A Parkinson's UK-funded study, inspired by a woman's ability to smell the condition, has resulted in the discovery of 10 molecules which could lead to the first diagnostic test for Parkinson's.
The story of Joy Milne – who featured in the BBC Scotland documentary The Woman Who Can Smell Parkinson's – is testament to the role that people who live with a health condition can have in inspiring scientists to make research breakthroughs.
Researchers at Manchester University first thought Parkinson's might have a discernible odour when Joy Milne of Perth, Scotland, said she had noticed a change in the way her husband smelled 6 years before he was diagnosed with the condition.
Joy said she noticed the change years before her husband developed any motor symptoms, pointing to the possibility to diagnose Parkinson's earlier than is currently known.
Tanith Muller, Parliamentary and Campaigns Manager at Parkinson’s UK in Scotland said:
"This whole story started with Joy coming along to a Parkinson's UK event. During a question and answer session, her claim to be able to smell Parkinson’s caught the attention of Parkinson's UK – supported researcher Dr Tilo Kunath at the University of Edinburgh – and he investigated further.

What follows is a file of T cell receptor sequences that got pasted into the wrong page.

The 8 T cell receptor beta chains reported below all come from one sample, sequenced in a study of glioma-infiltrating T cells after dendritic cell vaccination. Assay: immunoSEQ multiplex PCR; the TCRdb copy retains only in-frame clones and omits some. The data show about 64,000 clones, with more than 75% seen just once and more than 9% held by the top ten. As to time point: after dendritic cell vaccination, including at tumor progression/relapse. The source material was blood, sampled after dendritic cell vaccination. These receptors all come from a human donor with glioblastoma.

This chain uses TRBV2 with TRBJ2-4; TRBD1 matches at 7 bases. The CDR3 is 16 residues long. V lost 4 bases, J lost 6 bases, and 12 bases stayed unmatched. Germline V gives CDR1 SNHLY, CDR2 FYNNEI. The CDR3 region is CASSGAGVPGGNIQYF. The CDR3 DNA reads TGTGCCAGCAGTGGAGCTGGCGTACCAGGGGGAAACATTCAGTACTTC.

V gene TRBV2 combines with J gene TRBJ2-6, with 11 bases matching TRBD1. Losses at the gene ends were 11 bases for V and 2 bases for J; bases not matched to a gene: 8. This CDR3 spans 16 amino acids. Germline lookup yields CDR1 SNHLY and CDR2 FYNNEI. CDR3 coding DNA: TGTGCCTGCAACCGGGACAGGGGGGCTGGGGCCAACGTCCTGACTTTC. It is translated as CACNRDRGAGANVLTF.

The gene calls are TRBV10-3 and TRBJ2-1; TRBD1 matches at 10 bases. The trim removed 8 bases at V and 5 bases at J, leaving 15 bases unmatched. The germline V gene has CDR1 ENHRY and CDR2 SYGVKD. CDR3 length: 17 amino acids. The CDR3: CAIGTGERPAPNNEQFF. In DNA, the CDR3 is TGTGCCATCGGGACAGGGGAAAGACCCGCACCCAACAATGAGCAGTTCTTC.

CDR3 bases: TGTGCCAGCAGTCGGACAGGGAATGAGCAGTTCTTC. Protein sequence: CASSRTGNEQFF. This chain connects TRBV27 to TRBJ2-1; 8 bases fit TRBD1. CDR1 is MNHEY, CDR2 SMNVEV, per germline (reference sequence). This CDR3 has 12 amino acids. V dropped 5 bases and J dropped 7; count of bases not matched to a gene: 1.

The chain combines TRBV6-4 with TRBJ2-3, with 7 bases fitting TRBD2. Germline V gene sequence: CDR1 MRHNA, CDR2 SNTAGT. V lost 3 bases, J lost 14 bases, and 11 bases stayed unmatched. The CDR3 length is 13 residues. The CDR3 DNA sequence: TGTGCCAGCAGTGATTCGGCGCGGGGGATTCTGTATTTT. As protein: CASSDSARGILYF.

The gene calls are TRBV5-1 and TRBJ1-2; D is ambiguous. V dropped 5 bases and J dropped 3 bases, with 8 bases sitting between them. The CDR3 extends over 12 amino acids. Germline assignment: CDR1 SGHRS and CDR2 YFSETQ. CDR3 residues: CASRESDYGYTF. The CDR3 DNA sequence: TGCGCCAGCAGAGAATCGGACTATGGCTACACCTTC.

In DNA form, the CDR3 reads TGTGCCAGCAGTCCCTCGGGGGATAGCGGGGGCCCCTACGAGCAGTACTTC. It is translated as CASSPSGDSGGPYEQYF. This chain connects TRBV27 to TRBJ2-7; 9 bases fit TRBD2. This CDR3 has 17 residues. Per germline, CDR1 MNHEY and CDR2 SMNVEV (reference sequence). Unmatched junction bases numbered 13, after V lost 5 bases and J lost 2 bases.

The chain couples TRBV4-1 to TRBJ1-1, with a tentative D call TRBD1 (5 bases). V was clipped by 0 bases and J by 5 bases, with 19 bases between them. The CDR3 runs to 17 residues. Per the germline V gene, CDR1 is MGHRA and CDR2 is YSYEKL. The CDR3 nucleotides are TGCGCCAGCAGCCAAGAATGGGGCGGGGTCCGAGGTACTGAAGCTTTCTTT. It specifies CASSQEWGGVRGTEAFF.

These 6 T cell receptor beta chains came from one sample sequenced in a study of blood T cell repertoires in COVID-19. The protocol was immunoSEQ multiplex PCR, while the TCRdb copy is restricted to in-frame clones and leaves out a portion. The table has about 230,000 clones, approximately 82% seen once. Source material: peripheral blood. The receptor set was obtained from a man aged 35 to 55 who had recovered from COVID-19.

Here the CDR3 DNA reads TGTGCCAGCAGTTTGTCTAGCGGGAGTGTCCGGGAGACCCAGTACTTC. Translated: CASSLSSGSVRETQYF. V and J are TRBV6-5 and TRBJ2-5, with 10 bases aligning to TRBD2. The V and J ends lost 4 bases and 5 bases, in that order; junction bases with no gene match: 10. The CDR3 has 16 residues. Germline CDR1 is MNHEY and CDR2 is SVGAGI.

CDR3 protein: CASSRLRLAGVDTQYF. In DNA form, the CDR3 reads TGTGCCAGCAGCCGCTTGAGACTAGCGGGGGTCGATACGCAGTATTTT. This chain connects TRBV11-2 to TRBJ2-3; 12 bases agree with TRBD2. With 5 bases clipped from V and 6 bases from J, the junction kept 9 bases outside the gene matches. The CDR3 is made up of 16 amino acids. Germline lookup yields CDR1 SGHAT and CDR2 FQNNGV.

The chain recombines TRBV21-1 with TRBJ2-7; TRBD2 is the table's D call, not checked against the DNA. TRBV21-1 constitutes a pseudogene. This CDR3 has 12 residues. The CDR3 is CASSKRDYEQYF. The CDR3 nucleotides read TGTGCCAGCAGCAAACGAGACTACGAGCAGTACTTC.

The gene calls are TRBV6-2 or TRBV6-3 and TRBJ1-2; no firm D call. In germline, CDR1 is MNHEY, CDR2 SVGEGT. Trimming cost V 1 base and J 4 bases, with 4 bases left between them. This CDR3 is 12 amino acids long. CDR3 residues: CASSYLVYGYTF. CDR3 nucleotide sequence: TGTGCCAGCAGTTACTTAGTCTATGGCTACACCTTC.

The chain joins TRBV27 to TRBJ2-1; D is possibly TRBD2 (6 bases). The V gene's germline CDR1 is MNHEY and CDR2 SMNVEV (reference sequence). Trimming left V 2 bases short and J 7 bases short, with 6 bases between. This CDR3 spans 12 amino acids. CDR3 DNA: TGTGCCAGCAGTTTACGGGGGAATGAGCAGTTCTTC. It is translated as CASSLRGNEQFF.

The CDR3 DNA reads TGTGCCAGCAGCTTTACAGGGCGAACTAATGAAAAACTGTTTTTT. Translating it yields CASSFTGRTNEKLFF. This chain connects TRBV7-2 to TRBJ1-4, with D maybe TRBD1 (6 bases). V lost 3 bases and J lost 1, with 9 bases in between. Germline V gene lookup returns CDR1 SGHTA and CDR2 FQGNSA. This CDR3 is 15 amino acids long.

"Tilo's initial findings – that Joy could indeed smell Parkinson's – then led to Parkinson's UK funding further research into whether Parkinson’s had its own aroma."
Dr Arthur Roach, Director of Research at Parkinson's UK, added:
"It's very early days in the research, but if it's proved there is a unique odour associated with Parkinson's, particularly early on in the condition, it could have a huge impact.
"Not just on early diagnosis, but it would also make it a lot easier to identify people to test drugs that may have the potential to slow, or even stop Parkinson's, something no current drug can achieve."
Tanith Muller concludes:
"Parkinson's UK is committed to putting people affected with Parkinson's at the heart of everything we do. We recognise that the expertise that people gain from living with Parkinson's puts them in a unique and powerful position to influence the direction of research. We are proud of Joy and our part in turning one carer’s experience into a potentially significant scientific breakthrough."